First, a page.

(I don’t recommend trying to get an A on this score at this time, as 2 of the headers are not standardized for all browsers yet.)
No host will even tell you about this, much less help you do any of it.
Your Google Analytics and Search Console accounts are not properly updated.
Yeah, that’s one of those 3rd party update things the instructions from the host don’t even mention most of the time.
You’ll need to verify all 4 versions of your site with Search Console and know how to deal with the old and new XML sitemaps.
You’ll also need to set the new preferred canonical.
That’s important because so many of my clients decide to drop the www during the conversion process as well.
You most certainly don’t want to confuse the beegeebees out of Google with which URL version to index.
Plus, you’ll want your Analytics tracking to keep going without interruption as well.
There are several other common 3rd party accounts that require site URL verification that will need to be updated as well.
Even though site owners can DIY that task, they appreciate having help making the list of accounts that can be affected.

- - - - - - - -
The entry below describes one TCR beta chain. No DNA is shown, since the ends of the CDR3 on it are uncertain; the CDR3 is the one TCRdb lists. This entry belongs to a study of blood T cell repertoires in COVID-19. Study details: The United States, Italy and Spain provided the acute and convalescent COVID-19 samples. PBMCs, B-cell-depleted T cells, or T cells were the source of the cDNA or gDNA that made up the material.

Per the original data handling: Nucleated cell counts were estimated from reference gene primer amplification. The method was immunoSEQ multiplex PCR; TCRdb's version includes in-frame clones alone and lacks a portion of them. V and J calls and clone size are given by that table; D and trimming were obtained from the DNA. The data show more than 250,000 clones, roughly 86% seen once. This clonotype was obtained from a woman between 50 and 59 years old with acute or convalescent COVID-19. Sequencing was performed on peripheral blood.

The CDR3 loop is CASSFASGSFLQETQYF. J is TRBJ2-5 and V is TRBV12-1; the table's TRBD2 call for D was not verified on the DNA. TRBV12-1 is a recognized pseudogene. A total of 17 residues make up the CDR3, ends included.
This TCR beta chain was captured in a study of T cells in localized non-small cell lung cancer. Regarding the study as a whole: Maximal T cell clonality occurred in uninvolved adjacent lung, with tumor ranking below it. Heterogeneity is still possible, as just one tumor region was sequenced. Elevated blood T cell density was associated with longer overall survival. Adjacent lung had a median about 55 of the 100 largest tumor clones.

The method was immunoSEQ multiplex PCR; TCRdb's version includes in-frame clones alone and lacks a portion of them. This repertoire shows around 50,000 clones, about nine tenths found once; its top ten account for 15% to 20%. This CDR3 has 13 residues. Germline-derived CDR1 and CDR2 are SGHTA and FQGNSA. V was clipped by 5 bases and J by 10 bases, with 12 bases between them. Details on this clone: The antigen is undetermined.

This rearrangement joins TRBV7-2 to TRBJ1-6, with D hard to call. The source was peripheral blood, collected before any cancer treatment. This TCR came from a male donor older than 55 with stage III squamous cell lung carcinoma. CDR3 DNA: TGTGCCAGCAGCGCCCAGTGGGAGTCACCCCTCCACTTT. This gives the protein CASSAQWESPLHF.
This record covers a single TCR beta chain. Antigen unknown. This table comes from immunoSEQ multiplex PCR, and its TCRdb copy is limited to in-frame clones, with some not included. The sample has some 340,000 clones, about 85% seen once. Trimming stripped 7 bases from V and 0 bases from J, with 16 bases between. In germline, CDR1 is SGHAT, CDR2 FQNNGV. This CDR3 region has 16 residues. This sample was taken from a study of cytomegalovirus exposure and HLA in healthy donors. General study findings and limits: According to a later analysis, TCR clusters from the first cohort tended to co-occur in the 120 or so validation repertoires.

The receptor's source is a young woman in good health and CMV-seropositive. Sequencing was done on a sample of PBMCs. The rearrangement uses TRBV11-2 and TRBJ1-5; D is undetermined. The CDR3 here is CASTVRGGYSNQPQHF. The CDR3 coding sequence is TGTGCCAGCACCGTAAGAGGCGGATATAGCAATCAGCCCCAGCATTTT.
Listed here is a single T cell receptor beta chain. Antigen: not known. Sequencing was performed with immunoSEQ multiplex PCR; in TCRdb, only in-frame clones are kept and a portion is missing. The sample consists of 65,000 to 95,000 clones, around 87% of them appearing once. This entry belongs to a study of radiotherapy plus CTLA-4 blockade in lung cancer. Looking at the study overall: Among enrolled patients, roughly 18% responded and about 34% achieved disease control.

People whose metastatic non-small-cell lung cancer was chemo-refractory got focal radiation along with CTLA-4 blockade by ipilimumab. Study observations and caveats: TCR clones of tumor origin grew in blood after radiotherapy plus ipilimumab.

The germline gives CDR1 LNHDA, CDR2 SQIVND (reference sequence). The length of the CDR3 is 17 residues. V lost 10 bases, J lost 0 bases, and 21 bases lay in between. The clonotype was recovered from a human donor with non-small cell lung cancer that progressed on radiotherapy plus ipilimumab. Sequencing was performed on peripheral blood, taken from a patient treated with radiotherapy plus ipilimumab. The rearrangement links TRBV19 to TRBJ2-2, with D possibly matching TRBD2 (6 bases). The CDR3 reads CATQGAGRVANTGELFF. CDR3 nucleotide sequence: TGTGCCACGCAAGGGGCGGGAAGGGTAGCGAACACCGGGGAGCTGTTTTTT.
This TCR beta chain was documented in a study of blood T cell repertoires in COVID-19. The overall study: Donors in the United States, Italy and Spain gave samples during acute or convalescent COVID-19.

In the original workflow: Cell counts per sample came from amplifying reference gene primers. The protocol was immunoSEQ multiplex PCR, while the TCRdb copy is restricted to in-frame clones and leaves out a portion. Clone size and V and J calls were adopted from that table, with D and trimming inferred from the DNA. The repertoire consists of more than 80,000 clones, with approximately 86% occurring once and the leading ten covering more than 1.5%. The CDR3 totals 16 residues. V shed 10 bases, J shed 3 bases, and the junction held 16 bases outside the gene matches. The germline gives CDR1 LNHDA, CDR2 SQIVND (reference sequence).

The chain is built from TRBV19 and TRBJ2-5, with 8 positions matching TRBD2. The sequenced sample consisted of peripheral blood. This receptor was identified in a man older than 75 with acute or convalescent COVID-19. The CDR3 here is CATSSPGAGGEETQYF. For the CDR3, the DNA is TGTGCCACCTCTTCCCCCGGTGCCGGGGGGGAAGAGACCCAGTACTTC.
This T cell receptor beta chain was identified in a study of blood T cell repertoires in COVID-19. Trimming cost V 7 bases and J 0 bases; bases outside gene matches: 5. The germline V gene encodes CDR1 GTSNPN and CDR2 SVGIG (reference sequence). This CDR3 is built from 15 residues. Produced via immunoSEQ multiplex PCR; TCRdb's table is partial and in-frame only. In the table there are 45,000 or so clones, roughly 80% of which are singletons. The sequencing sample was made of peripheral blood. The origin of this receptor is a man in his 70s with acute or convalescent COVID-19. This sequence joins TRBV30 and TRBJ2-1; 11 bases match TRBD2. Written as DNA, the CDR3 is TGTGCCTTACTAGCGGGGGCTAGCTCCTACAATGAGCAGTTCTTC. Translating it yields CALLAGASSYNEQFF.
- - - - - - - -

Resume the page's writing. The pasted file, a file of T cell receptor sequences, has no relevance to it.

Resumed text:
Site elements can break.
You want to know about and take measures with those BEFORE you convert your site.
That’s where hiring experienced help really pays off.
It’s also why I provide an in-depth pre-conversion checklist.
It’s also why I do the conversions the way I do.
We have a checkpoint midway into the process where one line of code can be changed to revert back to the original site links if we run into anything catastrophic or unexpected. I haven’t had to do that yet, but the fail safe is there.
You have zero fail safe when going the free route.
Why Hosts Offer Free Conversion Methods
Two reasons – demand and overhead.
Demand – there are millions of site owners who will want to convert to HTTPS this year. Any host that offers a free and easy way for clients to DIY it is going to get more sales and retain more existing clients.
Overhead – host support departments are being chewed alive in overhead by requests to issue free SSL certificates and to convert sites. So now they are simply proactively issuing SSL certificates to all sites and making 1-click methods for clients to do the conversion themselves.
It’s the same reason hosts offer 1-click, free WordPress setup.
And that’s not fully secured or set up either.
But hey, it’s free and easy, right?
Ask any site owner who has been hacked how much free costs. Heck, they don’t even have to be hacked for it to cost. I saved one of my site audit clients $2400/yr in hosting due to bots running wild on her site from a lack of basic security.
Going the free route with HTTPS is the same thing!
You miss a lot.
Get Experienced Help
Ready to get your site actually converted to HTTPS and have peace of mind that it has been done properly and you’re not missing anything?
I’m here to help.
Plus, you know I’ll be staying on top of this and if things do change down the road, you’ll be kept ahead of the curve too.